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No Country for Old Men. Fargo. The Big Lebowski. Raising Arizona. O Brother, Where Art Thou? Miller's Crossing.

Over the past 35 years, Joel and Ethan Coen have reliably been among the most recognizable voices in moviemaking.

Their latest, the anthology western The Ballad of Buster Scruggs, hit Netflix last weekend.

This hour: a Noseish look at the work of the Coen brothers.

Fox Searchlight

Last weekend, Saturday Night Live did a thing it rarely does: it apologized for a joke it had made in poor taste. Pete Davidson, the comedian behind the joke and the apology, is a unique figure in the history of SNL.

This week's biggest pop culture story is probably the death of Marvel Comics's Stan Lee. The Nose also wants to take a moment to acknowledge the death of the voice of HAL, Douglas Rain.

And: Academy Award-winner Melissa McCarthy? Is that a universe we're headed toward? Her turn as Lee Daniels in Can You Ever Forgive Me? just might get us there.

Amazon Studios

Last week's Nose painted itself into a bit of a rhetorical corner and somehow found itself arguing that Idris Elba is too old to be James Bond. And while historically that's true, it's not an argument we're proud to have made. Thankfully, this week, the universe has been kind enough to redeem us with the announcement of your new Sexiest Man Alive: Idris Elba. Of course, that's no reason not to make a new bad argument about Elba, like that he's, say, too macho to be the sexiest man alive?

And: The Amazon Prime series Homecoming is a few firsts. It's Julia Roberts's first TV series. It's the first scripted TV drama based on a podcast. And it's Sam Esmail's first new television project since Mr. Robot.

BBC

Carly Rae Jepsen hadn't released a Carly Rae Jepsen single from a Carly Rae Jepsen album in three years... until Thursday, that is. Her new single and video is "Party for One," and it's the "perfect self-love anthem for 2018."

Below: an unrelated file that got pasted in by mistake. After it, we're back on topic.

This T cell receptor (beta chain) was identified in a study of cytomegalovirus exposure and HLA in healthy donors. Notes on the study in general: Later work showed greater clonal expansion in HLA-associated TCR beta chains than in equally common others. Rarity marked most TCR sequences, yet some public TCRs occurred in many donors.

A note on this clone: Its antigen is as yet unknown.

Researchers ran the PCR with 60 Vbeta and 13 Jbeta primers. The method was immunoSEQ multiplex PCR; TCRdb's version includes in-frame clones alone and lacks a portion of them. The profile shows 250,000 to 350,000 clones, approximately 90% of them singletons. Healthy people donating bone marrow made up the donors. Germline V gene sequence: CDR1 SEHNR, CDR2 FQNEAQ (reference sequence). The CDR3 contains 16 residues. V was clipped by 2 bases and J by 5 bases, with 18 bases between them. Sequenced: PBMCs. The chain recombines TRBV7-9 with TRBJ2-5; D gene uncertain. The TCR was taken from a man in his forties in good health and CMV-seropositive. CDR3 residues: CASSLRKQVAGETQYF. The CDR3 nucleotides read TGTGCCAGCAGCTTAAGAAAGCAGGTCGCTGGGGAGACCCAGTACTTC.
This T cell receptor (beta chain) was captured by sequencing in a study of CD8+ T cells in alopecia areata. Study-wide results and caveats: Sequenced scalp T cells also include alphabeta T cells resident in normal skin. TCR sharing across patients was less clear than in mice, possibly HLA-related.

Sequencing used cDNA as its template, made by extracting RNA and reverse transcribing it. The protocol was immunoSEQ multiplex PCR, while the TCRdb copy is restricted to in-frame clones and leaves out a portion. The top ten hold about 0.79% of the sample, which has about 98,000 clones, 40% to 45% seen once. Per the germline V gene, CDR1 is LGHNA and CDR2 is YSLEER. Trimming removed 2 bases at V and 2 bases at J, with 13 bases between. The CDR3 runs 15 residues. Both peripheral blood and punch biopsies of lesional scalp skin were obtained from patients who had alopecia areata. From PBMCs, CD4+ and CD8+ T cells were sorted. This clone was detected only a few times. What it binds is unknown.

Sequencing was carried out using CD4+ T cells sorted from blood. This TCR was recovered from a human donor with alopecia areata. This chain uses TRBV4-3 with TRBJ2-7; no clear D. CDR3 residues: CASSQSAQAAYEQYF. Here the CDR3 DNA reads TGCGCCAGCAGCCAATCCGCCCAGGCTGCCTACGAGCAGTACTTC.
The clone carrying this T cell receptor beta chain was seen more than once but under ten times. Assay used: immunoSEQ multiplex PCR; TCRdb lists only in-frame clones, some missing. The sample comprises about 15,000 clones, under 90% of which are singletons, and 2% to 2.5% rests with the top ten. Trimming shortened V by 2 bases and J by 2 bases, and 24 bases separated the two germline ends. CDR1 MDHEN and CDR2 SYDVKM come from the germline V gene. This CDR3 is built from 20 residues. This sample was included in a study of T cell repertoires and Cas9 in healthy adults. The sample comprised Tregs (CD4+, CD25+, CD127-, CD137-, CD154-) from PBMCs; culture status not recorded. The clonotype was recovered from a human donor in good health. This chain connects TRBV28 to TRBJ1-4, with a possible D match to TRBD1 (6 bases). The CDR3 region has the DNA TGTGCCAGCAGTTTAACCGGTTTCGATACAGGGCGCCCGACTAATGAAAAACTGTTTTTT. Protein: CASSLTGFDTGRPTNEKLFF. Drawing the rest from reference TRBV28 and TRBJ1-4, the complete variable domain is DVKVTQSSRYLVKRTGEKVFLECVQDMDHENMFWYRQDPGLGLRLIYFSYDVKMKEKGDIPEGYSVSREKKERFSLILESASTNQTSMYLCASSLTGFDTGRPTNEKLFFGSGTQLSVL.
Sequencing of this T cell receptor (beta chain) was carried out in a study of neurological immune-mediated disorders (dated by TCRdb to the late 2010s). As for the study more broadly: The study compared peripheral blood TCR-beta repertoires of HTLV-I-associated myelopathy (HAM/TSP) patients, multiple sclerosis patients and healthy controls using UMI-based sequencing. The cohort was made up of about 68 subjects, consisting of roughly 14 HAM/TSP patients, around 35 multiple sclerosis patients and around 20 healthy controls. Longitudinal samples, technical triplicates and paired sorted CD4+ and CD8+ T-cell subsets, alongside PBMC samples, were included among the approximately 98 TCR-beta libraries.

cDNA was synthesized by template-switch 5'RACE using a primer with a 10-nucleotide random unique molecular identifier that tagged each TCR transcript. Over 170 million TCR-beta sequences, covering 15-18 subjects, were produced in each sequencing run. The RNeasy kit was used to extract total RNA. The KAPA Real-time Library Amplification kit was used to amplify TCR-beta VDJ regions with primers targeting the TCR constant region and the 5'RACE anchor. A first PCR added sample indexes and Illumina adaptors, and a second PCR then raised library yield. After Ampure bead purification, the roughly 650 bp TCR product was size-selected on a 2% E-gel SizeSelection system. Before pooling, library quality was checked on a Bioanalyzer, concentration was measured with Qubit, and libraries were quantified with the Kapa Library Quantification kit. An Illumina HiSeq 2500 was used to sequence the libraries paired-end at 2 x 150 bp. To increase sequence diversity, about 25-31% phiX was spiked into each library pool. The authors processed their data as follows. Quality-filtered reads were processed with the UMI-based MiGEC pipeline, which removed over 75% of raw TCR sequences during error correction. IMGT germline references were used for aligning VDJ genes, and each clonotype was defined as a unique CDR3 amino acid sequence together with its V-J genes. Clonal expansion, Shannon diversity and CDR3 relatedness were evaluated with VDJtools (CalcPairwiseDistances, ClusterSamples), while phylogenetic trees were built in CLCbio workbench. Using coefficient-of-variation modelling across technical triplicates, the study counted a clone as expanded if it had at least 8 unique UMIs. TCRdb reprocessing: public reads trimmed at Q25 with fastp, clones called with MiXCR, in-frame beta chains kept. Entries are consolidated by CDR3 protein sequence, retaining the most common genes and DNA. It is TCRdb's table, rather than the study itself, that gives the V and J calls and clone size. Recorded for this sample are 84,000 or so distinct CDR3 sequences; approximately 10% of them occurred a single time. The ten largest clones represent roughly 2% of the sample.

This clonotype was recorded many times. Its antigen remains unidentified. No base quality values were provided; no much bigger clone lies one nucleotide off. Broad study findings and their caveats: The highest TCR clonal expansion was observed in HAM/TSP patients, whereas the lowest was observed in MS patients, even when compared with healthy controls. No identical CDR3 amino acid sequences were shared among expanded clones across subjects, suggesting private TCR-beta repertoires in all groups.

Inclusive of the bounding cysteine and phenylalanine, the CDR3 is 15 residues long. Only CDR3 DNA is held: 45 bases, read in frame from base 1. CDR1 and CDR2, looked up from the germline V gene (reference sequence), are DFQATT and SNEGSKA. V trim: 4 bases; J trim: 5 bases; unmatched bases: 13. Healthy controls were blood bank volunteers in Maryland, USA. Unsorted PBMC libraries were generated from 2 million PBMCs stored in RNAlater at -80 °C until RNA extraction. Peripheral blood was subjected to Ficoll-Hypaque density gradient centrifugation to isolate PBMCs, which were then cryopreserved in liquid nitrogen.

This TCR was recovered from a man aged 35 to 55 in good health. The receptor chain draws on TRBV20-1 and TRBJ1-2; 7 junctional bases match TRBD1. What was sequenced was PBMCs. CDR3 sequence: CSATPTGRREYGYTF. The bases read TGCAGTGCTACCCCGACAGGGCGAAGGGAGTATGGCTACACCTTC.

And: The six-part BBC miniseries Bodyguard is British television's highest-rated drama since Downton Abbey and the BBC's highest-rated drama in a decade. The only broadcasts with similar ratings this year were things like the World Cup and the royal wedding. And now Bodyguard is on Netflix.

Warner Bros. Ent.

In terms of box office, 2017 was the biggest year in the history of horror cinema. One wonders: Why? And then this year has brought us Hereditary, A Quiet Place, and now Netflix's The Haunting of Hill House.

This hour: a look at our current horror through the lens of our current horror.

Jonathan McNicol / Connecticut Public Radio

Louis C.K.'s surprise return to a comedy club stage in late August was widely covered and discussed. His subsequent performances have maybe sparked less internet conversation, but they're just as confounding. This week, the owner of one club where C.K. has been performing has made a couple media appearances to explain his thinking about the whole thing.

And: Damian Chazelle is the director behind the three-time Academy Award-winner Whiplash and the six-time Academy Award-winner La La Land. His new movie, First Man, stars Ryan Gosling as Neil Armstrong.

Warner Bros. Ent.

We now have no fewer than four big screen versions of A Star Is Born.